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Explaining shifts in UK electricity demand using time use data from 1974 to 2014

Explaining shifts in UK electricity demand using time use data from 1974 to 2014
Explaining shifts in UK electricity demand using time use data from 1974 to 2014
Peaks in electricity demand generate significant negative environmental and economic impacts. As a result, recent policy and research attention has focused on the potential for temporal flexibility of demand, especially in the context of intermittent low-carbon generation. Much of this work emphasises the need to understand what makes up the peak and to engineer solutions to meet this ‘normal’ consumption. However, today's patterns of temporal consumption may only be a snapshot of continuing change. This paper uses UK household time-use survey data to analyse change in temporal patterns of activities over the last 40 years to shed light on apparent temporal shifts in overall UK electricity demand. The results highlight long term evolution in when and where people work, travel, eat, use media and carry out social activities. In particular they suggest that changing patterns of labour market participation may be contributing to shifts in food related, personal/home care and media activities which correlates with shifts in electricity demand. We conclude that both stable and dynamic social structures and forms of organisation have direct implications for policy debates around current and future flexible demand-side solutions.
Electricity demand, households, UK, time use, DEMAND
0301-4215
544-557
Anderson, Ben
01e98bbd-b402-48b0-b83e-142341a39b2d
Torriti, Jacopo
248b5afb-1057-44f5-b5c0-b7f46d2a588c
Anderson, Ben
01e98bbd-b402-48b0-b83e-142341a39b2d
Torriti, Jacopo
248b5afb-1057-44f5-b5c0-b7f46d2a588c

Anderson, Ben and Torriti, Jacopo (2018) Explaining shifts in UK electricity demand using time use data from 1974 to 2014. Energy Policy, 123, 544-557. (doi:10.1016/j.enpol.2018.09.025).

Record type: Article

Abstract

Peaks in electricity demand generate significant negative environmental and economic impacts. As a result, recent policy and research attention has focused on the potential for temporal flexibility of demand, especially in the context of intermittent low-carbon generation. Much of this work emphasises the need to understand what makes up the peak and to engineer solutions to meet this ‘normal’ consumption. However, today's patterns of temporal consumption may only be a snapshot of continuing change. This paper uses UK household time-use survey data to analyse change in temporal patterns of activities over the last 40 years to shed light on apparent temporal shifts in overall UK electricity demand. The results highlight long term evolution in when and where people work, travel, eat, use media and carry out social activities. In particular they suggest that changing patterns of labour market participation may be contributing to shifts in food related, personal/home care and media activities which correlates with shifts in electricity demand. We conclude that both stable and dynamic social structures and forms of organisation have direct implications for policy debates around current and future flexible demand-side solutions.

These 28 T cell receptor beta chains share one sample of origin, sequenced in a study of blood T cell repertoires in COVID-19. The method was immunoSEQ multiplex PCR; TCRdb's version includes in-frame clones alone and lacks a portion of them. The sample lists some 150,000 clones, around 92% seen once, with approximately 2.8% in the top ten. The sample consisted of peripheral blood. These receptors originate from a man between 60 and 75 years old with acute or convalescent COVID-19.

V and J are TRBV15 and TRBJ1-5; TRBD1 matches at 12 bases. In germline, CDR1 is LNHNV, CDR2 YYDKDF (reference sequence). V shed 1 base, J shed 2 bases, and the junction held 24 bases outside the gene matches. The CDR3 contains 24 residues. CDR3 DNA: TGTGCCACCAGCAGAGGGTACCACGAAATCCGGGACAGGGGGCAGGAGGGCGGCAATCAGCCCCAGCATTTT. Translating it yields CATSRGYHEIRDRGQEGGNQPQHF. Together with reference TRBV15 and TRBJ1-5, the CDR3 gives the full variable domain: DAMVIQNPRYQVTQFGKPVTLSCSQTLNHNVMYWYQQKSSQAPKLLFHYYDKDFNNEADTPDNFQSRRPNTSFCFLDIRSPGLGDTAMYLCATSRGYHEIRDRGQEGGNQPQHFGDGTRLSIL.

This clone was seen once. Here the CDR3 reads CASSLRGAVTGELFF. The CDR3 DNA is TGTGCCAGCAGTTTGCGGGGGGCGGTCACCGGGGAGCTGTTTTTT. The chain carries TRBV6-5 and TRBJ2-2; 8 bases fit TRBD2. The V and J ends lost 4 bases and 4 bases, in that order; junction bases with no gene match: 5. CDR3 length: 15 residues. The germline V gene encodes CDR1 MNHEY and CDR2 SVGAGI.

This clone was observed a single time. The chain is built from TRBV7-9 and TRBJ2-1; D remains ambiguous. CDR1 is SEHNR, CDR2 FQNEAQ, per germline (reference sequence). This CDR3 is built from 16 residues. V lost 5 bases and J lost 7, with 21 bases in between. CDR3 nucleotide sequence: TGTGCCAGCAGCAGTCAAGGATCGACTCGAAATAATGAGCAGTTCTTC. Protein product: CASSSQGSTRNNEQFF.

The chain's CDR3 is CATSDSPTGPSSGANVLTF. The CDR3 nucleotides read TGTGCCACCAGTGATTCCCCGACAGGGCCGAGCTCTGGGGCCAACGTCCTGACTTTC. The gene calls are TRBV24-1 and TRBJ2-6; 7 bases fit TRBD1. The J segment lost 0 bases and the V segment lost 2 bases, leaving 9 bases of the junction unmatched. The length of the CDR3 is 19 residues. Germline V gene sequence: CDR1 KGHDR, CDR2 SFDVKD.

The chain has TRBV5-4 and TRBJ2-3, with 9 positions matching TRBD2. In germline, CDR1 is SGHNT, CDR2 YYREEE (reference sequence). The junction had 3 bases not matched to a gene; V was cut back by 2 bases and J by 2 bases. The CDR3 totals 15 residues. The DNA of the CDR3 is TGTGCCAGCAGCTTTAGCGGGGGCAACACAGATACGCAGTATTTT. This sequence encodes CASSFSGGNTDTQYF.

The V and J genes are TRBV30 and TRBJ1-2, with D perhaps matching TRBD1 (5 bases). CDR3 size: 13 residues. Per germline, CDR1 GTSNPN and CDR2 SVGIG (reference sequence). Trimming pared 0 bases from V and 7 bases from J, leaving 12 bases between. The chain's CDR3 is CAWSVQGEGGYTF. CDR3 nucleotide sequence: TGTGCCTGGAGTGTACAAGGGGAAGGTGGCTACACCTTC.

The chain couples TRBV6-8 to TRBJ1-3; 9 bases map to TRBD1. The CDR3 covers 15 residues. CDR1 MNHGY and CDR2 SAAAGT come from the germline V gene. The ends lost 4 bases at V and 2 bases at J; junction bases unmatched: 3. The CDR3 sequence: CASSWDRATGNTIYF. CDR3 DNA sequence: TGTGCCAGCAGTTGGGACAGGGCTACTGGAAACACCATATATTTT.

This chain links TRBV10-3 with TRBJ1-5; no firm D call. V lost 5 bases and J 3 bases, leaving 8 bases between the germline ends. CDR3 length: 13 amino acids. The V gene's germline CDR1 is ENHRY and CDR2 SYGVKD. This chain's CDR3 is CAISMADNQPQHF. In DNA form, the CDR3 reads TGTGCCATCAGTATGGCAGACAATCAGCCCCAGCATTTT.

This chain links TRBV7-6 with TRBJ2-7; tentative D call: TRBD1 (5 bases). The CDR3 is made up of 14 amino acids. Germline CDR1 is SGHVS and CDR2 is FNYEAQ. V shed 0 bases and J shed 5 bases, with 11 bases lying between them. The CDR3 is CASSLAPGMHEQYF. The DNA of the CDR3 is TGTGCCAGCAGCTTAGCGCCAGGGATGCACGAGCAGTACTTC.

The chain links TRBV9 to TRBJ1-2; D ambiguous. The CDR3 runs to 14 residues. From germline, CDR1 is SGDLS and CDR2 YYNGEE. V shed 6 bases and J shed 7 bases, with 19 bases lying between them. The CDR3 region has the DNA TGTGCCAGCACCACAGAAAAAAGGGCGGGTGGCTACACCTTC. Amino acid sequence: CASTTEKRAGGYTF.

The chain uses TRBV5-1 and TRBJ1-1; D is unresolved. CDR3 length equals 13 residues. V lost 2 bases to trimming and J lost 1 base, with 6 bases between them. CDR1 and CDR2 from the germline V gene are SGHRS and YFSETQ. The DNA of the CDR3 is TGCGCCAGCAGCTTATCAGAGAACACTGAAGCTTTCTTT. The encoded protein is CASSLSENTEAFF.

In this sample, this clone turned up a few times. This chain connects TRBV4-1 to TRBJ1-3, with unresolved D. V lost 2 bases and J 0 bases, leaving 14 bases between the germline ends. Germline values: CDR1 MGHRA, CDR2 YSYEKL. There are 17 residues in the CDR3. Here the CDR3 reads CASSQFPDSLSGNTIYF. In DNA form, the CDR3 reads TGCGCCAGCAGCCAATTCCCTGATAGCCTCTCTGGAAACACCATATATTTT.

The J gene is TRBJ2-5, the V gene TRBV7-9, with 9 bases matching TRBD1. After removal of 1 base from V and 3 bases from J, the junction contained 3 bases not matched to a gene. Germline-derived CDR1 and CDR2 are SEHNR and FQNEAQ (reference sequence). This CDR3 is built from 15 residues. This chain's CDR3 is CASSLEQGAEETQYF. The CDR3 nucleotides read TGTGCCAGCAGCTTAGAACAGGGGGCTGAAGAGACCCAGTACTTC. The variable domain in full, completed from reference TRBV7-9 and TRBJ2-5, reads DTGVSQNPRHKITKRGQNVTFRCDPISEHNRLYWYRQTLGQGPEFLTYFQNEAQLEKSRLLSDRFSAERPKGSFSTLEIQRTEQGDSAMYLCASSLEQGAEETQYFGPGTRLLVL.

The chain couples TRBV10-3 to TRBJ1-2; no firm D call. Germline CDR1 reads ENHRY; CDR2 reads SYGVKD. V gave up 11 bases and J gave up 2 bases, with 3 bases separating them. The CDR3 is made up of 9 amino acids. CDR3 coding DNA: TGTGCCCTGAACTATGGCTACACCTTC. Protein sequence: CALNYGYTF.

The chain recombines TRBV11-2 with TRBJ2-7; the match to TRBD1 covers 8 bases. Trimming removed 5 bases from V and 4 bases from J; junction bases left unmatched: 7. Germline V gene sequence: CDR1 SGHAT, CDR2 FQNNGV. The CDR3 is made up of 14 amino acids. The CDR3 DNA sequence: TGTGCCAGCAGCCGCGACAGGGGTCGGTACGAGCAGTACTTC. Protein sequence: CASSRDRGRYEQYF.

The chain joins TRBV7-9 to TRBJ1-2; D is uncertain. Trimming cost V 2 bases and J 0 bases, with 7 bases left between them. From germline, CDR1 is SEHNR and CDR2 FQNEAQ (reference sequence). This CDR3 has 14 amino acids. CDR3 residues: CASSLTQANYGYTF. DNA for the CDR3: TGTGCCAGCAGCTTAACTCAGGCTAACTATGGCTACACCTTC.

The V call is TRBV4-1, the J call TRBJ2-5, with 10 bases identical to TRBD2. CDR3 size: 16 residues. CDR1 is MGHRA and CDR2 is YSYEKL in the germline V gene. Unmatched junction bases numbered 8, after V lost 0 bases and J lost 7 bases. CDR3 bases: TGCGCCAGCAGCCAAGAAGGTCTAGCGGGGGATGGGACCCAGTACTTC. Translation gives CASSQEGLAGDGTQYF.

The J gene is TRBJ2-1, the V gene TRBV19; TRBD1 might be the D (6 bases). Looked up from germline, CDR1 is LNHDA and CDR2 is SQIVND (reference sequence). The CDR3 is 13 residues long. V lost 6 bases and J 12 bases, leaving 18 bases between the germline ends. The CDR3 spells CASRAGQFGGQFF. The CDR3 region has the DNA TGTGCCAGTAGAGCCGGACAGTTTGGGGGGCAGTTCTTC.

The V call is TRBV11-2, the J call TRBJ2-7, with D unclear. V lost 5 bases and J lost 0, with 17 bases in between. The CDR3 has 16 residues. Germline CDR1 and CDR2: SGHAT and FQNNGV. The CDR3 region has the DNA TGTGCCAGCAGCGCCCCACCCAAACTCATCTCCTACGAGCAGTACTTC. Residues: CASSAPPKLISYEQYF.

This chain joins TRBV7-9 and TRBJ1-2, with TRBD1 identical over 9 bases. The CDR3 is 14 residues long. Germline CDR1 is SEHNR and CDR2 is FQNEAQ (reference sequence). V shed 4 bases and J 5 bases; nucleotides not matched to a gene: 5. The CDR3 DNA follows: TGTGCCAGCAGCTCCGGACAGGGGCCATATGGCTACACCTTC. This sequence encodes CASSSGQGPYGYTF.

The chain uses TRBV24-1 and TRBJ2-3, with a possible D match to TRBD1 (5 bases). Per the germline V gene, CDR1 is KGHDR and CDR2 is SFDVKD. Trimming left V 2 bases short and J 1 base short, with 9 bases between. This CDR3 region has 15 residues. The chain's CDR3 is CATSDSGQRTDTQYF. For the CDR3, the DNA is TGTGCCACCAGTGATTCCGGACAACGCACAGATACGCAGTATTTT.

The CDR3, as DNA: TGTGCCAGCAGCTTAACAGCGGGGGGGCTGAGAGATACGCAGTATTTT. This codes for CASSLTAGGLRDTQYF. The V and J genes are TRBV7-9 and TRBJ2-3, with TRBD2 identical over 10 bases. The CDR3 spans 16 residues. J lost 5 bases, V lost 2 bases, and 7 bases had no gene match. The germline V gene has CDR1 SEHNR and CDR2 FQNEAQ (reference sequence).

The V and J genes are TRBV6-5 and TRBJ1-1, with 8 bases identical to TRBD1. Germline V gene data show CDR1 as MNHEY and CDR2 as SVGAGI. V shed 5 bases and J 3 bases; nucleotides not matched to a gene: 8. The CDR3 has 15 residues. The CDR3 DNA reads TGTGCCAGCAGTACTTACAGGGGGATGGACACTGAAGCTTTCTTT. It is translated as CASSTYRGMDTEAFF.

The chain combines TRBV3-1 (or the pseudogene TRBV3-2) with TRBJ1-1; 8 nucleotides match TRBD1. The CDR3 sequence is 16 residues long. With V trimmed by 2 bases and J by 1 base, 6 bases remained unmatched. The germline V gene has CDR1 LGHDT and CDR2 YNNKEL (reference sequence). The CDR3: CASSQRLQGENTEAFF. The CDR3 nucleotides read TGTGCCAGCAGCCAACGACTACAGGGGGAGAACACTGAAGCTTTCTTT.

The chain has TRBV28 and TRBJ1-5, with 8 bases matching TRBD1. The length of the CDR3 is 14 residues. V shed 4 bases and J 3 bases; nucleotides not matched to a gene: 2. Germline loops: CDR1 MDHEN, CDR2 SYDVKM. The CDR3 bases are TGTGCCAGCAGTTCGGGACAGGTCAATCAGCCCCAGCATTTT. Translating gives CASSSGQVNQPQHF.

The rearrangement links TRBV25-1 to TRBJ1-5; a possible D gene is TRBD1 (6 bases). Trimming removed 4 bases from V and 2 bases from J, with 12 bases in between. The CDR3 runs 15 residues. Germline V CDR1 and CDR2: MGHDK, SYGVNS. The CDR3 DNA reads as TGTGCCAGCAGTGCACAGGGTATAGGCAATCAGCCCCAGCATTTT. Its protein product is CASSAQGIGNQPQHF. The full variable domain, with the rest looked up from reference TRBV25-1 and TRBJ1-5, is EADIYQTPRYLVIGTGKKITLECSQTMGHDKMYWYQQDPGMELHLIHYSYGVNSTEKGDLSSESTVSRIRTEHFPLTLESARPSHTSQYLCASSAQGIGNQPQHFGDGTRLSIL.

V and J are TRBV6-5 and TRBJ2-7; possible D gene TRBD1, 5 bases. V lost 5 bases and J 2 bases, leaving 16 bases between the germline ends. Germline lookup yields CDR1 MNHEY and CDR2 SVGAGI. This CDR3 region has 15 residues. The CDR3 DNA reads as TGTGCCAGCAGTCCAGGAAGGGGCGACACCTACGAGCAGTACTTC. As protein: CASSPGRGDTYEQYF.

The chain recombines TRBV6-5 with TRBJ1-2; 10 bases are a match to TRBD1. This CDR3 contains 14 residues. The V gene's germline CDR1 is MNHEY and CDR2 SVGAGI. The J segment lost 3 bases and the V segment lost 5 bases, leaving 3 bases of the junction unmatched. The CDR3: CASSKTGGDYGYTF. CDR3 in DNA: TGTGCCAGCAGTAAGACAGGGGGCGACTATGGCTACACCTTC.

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More information

Accepted/In Press date: 18 September 2018
e-pub ahead of print date: 1 October 2018
Published date: December 2018
Keywords: Electricity demand, households, UK, time use, DEMAND

Identifiers

Local EPrints ID: 423534
URI: http://eprints.soton.ac.uk/id/eprint/423534
ISSN: 0301-4215
PURE UUID: 132e88d2-2f21-41c3-a0b2-338cd58826e4
ORCID for Ben Anderson: ORCID iD orcid.org/0000-0003-2092-4406

Catalogue record

Date deposited: 25 Sep 2018 16:30
Last modified: 21 Dec 2019 05:01

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